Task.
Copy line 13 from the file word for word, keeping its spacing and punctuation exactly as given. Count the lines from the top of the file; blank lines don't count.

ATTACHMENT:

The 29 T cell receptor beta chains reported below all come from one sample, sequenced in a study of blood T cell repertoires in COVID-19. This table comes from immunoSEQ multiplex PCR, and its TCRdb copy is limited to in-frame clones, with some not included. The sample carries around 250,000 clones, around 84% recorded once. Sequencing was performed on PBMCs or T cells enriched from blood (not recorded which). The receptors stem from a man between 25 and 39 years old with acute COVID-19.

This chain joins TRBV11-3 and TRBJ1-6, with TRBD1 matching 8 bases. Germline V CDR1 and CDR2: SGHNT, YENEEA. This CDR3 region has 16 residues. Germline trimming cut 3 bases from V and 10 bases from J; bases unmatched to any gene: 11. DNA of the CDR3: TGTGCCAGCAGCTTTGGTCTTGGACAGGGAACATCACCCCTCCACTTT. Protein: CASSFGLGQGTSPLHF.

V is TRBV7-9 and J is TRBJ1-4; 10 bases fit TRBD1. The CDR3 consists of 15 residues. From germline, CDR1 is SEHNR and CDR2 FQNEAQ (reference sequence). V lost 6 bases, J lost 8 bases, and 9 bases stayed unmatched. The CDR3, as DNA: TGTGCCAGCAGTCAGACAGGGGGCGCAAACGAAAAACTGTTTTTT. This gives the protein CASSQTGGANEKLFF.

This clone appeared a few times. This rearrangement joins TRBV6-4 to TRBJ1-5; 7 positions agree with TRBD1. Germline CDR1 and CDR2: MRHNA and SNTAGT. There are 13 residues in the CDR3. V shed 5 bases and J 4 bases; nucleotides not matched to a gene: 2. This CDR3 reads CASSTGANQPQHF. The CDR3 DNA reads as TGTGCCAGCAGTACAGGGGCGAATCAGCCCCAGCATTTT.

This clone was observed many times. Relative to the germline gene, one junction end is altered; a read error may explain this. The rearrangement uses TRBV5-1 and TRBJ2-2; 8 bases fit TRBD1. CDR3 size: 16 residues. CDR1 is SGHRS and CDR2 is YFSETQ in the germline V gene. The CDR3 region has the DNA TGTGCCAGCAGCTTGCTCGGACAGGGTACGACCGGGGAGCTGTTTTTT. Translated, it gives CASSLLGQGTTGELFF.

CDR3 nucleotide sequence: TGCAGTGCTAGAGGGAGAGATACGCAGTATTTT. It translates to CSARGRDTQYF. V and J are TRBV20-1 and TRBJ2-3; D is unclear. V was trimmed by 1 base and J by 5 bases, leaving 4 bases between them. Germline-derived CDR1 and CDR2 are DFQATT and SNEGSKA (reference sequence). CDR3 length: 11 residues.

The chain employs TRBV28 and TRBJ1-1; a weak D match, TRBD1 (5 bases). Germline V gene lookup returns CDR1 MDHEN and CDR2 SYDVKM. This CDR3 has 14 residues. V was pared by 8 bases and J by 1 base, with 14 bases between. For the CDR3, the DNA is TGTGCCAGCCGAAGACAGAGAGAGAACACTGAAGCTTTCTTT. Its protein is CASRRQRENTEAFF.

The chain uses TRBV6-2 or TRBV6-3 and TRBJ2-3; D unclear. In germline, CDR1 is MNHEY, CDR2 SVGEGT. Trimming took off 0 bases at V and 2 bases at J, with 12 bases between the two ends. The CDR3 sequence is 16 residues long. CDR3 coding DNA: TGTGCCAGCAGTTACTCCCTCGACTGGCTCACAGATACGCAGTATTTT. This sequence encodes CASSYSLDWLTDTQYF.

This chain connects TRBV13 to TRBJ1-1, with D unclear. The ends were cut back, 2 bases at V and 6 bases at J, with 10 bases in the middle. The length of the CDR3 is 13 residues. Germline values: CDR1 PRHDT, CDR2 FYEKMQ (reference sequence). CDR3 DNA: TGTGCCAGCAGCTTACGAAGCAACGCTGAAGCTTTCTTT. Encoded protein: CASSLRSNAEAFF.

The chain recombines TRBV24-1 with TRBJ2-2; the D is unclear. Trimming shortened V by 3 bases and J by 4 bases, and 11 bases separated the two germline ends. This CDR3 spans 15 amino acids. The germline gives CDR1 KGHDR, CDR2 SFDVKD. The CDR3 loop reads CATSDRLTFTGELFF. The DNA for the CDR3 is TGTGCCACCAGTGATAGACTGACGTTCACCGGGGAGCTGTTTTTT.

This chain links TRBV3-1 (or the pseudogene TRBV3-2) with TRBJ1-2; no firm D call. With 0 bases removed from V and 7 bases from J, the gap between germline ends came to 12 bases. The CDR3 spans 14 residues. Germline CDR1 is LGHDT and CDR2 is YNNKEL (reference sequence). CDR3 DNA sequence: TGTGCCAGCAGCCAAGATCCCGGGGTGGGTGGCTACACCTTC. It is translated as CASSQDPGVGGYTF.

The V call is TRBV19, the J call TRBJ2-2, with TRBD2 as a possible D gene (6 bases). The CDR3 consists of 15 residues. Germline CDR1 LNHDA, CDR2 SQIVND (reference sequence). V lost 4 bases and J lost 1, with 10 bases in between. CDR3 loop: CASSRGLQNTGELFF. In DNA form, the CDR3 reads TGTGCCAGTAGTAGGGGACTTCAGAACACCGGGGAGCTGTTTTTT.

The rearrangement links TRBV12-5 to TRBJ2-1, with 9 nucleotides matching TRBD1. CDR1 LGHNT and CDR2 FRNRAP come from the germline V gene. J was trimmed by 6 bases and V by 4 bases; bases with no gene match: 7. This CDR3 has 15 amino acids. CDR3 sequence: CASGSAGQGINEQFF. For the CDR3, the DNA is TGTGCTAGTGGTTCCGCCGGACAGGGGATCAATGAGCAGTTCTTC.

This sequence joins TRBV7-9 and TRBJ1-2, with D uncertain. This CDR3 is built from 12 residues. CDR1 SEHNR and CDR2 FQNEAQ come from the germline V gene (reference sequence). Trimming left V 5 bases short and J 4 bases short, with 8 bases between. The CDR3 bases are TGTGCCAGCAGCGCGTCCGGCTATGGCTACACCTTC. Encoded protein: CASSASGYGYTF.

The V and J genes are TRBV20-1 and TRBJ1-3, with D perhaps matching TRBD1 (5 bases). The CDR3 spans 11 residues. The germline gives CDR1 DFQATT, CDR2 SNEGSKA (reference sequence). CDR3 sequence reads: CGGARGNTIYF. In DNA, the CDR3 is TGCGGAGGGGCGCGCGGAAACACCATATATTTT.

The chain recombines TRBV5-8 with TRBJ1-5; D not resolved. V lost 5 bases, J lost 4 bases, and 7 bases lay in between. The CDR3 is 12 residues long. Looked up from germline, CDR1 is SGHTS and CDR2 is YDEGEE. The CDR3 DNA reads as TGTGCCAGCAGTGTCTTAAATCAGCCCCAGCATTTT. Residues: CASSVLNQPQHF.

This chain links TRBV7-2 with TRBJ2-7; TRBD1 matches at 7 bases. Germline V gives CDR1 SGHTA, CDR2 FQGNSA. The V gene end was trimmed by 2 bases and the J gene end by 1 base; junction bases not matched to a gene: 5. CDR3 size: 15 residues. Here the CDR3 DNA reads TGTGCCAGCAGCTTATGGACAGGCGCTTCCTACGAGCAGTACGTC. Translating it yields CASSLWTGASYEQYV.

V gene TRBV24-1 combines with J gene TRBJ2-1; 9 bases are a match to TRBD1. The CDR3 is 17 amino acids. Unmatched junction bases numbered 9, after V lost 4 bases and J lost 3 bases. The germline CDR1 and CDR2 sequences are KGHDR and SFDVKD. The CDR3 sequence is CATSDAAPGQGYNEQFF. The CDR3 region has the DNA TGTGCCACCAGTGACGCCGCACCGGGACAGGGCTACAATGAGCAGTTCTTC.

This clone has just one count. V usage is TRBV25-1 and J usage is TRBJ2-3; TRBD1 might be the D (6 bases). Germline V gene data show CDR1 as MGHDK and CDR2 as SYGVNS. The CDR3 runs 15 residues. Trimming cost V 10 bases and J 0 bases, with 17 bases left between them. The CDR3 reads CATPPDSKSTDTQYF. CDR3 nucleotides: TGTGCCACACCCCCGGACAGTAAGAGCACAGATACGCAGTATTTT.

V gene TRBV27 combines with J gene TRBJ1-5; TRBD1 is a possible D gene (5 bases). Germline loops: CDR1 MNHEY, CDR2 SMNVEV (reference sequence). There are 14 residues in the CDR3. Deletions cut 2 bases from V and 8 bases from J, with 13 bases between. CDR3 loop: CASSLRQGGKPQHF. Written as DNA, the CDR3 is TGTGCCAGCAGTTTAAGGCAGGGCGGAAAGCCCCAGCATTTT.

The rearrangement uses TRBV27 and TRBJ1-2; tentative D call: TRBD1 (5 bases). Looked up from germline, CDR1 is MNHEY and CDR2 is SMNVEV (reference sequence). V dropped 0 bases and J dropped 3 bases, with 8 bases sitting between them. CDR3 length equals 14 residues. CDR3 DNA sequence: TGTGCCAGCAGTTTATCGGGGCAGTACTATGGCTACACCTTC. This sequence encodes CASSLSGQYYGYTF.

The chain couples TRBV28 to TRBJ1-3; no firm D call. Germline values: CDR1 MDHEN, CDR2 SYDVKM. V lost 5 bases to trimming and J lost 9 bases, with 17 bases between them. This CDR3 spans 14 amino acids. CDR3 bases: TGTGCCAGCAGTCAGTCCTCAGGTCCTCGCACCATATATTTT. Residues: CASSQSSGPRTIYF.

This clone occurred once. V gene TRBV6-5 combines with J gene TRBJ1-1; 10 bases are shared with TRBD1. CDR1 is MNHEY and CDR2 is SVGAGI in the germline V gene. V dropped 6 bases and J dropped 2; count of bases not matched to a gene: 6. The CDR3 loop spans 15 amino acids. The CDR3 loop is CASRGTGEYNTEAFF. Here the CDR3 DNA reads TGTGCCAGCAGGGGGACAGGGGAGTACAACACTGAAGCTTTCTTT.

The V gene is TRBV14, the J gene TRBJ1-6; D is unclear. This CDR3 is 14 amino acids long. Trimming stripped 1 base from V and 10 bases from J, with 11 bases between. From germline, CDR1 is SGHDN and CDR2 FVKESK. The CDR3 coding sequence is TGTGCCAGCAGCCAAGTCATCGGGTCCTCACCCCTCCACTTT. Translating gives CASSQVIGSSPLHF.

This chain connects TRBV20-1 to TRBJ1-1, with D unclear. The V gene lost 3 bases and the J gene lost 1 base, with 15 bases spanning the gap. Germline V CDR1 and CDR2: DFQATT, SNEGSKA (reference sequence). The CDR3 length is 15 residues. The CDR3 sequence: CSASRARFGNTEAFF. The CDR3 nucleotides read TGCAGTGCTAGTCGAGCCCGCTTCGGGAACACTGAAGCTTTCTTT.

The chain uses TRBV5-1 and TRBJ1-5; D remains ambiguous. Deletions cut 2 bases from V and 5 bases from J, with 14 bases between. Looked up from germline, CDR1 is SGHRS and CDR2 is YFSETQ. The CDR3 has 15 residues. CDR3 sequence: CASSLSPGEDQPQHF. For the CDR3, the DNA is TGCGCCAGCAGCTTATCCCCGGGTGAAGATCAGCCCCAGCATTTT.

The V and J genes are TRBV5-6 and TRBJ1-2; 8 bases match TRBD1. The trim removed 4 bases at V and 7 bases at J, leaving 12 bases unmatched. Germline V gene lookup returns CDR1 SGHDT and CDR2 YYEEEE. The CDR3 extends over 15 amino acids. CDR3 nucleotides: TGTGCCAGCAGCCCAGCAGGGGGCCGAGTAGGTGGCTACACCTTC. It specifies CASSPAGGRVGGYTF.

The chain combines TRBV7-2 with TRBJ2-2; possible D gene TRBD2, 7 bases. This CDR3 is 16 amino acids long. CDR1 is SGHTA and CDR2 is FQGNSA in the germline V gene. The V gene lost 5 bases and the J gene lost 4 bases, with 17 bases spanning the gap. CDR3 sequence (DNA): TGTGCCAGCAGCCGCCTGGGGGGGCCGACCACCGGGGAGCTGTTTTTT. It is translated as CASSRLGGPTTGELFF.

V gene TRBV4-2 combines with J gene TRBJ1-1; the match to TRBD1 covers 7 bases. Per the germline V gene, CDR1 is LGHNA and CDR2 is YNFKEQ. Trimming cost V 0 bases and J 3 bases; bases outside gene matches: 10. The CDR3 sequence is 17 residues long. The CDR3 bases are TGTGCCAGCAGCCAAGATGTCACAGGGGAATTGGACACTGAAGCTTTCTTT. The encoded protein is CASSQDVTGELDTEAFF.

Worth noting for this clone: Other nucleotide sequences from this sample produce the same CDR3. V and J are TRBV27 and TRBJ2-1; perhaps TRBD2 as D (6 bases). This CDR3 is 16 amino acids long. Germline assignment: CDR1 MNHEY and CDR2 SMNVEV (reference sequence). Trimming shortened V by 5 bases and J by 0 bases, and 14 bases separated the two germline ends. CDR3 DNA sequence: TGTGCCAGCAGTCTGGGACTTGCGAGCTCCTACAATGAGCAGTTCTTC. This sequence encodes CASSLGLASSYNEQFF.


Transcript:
The rearrangement links TRBV12-5 to TRBJ2-1, with 9 nucleotides matching TRBD1. CDR1 LGHNT and CDR2 FRNRAP come from the germline V gene. J was trimmed by 6 bases and V by 4 bases; bases with no gene match: 7. This CDR3 has 15 amino acids. CDR3 sequence: CASGSAGQGINEQFF. For the CDR3, the DNA is TGTGCTAGTGGTTCCGCCGGACAGGGGATCAATGAGCAGTTCTTC.